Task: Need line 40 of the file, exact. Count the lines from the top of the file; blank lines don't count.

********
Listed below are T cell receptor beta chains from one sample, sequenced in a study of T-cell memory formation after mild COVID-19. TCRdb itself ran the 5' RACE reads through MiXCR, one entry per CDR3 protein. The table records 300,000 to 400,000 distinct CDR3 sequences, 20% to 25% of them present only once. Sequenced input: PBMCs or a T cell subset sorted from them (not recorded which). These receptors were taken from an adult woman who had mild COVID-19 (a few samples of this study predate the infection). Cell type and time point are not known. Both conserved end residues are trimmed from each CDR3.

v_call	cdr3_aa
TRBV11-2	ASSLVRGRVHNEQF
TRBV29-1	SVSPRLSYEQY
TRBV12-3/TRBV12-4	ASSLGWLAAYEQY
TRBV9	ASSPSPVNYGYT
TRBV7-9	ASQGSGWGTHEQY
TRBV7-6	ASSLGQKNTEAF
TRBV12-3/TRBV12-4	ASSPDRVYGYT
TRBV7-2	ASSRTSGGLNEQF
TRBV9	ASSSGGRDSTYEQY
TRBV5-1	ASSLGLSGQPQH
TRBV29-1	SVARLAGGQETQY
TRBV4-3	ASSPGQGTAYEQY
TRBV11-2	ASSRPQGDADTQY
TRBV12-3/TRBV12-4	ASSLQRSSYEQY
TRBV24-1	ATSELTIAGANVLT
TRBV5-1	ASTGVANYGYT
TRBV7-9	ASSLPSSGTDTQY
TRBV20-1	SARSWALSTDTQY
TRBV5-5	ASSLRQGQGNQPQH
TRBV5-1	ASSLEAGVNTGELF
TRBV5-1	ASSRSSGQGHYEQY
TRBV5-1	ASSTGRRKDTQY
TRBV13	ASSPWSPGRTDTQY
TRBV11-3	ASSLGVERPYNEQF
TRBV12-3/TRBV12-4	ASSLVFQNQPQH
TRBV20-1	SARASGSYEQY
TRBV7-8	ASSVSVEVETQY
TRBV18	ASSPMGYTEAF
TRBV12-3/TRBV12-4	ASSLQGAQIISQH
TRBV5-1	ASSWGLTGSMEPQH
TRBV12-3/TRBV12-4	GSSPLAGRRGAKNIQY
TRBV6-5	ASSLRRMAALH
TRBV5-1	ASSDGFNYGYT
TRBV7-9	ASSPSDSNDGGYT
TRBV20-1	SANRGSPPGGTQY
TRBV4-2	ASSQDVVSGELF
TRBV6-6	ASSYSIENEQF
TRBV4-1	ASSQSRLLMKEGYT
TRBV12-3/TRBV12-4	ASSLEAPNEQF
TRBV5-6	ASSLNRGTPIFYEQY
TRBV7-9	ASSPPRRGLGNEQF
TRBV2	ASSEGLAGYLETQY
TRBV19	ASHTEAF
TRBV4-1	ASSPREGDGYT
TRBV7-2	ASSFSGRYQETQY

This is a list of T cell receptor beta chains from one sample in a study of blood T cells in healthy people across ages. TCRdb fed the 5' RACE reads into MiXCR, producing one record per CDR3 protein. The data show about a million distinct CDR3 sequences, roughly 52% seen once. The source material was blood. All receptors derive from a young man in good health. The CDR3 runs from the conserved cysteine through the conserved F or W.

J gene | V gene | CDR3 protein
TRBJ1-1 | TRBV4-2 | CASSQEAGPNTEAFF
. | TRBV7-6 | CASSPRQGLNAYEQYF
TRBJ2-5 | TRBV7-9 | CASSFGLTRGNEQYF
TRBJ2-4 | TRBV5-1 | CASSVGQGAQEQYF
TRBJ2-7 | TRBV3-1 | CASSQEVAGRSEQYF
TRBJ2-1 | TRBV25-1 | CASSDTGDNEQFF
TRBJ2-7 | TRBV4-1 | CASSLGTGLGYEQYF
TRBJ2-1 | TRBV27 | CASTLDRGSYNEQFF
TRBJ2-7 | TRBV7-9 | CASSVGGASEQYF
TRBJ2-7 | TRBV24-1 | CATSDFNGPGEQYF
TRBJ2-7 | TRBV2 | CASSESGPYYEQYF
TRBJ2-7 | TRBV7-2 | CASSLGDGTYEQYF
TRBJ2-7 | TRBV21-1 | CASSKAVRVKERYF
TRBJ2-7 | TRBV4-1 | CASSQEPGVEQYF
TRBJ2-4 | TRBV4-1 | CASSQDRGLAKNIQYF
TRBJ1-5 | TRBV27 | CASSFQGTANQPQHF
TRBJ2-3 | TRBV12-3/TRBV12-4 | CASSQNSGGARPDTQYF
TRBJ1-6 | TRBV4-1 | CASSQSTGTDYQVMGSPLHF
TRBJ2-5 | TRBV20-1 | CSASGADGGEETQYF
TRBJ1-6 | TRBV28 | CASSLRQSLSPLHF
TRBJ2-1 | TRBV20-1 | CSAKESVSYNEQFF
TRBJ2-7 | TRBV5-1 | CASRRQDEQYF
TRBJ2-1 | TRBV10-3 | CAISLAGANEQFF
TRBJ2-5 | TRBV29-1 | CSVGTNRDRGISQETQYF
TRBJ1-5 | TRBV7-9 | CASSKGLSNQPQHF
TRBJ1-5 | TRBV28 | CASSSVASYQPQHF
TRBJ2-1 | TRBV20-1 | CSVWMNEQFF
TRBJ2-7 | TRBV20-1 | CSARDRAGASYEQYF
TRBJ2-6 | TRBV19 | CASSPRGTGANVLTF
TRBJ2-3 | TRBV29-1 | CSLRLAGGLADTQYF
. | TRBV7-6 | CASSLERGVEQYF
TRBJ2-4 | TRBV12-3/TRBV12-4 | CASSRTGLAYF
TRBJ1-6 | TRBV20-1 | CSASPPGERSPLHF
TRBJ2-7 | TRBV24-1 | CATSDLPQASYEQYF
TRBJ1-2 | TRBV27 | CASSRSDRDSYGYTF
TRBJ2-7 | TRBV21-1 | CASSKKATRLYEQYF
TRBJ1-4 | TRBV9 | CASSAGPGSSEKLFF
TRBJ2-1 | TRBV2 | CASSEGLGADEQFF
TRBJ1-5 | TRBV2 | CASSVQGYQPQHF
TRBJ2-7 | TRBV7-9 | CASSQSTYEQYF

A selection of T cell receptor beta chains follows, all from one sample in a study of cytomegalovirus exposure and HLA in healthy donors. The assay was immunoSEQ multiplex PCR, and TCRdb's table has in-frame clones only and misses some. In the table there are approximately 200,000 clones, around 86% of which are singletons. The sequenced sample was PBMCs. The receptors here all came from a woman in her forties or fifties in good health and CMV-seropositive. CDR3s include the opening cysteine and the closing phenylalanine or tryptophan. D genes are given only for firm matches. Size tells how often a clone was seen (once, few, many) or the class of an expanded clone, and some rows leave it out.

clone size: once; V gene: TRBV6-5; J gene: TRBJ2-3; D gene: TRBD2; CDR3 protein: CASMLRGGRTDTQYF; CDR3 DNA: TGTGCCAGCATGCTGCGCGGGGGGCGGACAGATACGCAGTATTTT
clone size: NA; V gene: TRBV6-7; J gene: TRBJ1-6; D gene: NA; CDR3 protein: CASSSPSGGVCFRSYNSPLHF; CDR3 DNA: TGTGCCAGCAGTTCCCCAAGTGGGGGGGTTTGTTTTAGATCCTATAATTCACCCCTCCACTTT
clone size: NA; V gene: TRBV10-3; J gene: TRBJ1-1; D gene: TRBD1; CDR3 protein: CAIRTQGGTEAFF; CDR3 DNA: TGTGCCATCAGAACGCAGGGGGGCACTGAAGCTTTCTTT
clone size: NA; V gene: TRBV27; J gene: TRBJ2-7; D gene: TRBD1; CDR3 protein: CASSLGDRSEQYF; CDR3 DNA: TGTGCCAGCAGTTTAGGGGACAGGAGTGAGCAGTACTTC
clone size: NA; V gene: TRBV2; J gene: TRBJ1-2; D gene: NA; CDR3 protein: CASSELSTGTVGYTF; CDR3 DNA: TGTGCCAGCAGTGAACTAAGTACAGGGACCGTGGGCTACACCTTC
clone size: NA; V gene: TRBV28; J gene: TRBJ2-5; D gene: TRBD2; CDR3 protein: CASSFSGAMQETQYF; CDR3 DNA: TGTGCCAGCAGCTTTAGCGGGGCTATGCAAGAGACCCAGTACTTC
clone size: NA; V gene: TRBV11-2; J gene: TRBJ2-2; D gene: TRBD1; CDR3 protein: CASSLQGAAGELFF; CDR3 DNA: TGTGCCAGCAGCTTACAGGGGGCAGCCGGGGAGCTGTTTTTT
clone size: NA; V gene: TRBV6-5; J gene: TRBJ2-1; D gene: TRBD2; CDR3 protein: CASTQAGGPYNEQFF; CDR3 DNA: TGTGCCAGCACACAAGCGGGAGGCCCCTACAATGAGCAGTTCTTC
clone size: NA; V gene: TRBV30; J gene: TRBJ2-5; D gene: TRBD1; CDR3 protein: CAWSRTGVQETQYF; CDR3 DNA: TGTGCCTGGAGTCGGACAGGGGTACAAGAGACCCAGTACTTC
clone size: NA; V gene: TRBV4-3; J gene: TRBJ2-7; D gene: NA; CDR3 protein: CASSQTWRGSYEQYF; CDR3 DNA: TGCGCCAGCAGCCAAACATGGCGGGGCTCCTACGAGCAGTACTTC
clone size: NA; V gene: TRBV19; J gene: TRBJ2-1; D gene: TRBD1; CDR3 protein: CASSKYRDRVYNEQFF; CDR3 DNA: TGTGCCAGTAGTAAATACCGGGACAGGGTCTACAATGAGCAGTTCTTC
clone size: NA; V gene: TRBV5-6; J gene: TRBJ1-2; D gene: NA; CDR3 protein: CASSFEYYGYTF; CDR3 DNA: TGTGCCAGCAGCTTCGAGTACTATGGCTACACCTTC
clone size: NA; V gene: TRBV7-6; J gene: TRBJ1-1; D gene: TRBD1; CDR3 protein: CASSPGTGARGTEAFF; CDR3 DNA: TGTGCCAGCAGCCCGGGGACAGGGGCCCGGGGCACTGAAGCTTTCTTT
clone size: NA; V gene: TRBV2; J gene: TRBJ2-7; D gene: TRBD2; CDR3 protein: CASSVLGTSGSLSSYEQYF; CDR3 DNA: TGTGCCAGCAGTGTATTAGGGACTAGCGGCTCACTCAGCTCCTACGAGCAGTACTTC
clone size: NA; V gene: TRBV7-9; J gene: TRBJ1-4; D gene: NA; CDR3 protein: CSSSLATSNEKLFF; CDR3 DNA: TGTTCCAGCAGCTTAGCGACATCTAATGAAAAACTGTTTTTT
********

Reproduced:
TRBV4-1	ASSQSRLLMKEGYT